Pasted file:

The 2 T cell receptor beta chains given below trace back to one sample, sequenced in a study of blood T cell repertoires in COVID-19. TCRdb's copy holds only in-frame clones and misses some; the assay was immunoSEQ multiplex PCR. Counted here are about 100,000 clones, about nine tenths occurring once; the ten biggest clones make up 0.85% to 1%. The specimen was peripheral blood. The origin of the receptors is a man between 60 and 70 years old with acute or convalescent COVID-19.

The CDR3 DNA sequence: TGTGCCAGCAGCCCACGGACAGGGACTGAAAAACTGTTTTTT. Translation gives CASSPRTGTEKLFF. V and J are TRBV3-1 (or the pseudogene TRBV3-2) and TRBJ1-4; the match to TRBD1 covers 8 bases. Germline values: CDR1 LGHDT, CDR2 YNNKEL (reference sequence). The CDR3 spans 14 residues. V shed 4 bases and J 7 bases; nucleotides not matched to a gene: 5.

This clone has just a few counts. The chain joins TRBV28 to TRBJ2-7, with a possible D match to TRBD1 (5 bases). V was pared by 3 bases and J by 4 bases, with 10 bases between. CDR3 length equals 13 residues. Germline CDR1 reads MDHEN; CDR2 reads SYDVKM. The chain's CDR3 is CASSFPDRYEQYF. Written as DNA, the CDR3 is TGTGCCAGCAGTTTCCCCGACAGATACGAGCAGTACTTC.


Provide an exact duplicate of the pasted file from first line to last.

The 2 T cell receptor beta chains given below trace back to one sample, sequenced in a study of blood T cell repertoires in COVID-19. TCRdb's copy holds only in-frame clones and misses some; the assay was immunoSEQ multiplex PCR. Counted here are about 100,000 clones, about nine tenths occurring once; the ten biggest clones make up 0.85% to 1%. The specimen was peripheral blood. The origin of the receptors is a man between 60 and 70 years old with acute or convalescent COVID-19.

The CDR3 DNA sequence: TGTGCCAGCAGCCCACGGACAGGGACTGAAAAACTGTTTTTT. Translation gives CASSPRTGTEKLFF. V and J are TRBV3-1 (or the pseudogene TRBV3-2) and TRBJ1-4; the match to TRBD1 covers 8 bases. Germline values: CDR1 LGHDT, CDR2 YNNKEL (reference sequence). The CDR3 spans 14 residues. V shed 4 bases and J 7 bases; nucleotides not matched to a gene: 5.

This clone has just a few counts. The chain joins TRBV28 to TRBJ2-7, with a possible D match to TRBD1 (5 bases). V was pared by 3 bases and J by 4 bases, with 10 bases between. CDR3 length equals 13 residues. Germline CDR1 reads MDHEN; CDR2 reads SYDVKM. The chain's CDR3 is CASSFPDRYEQYF. Written as DNA, the CDR3 is TGTGCCAGCAGTTTCCCCGACAGATACGAGCAGTACTTC.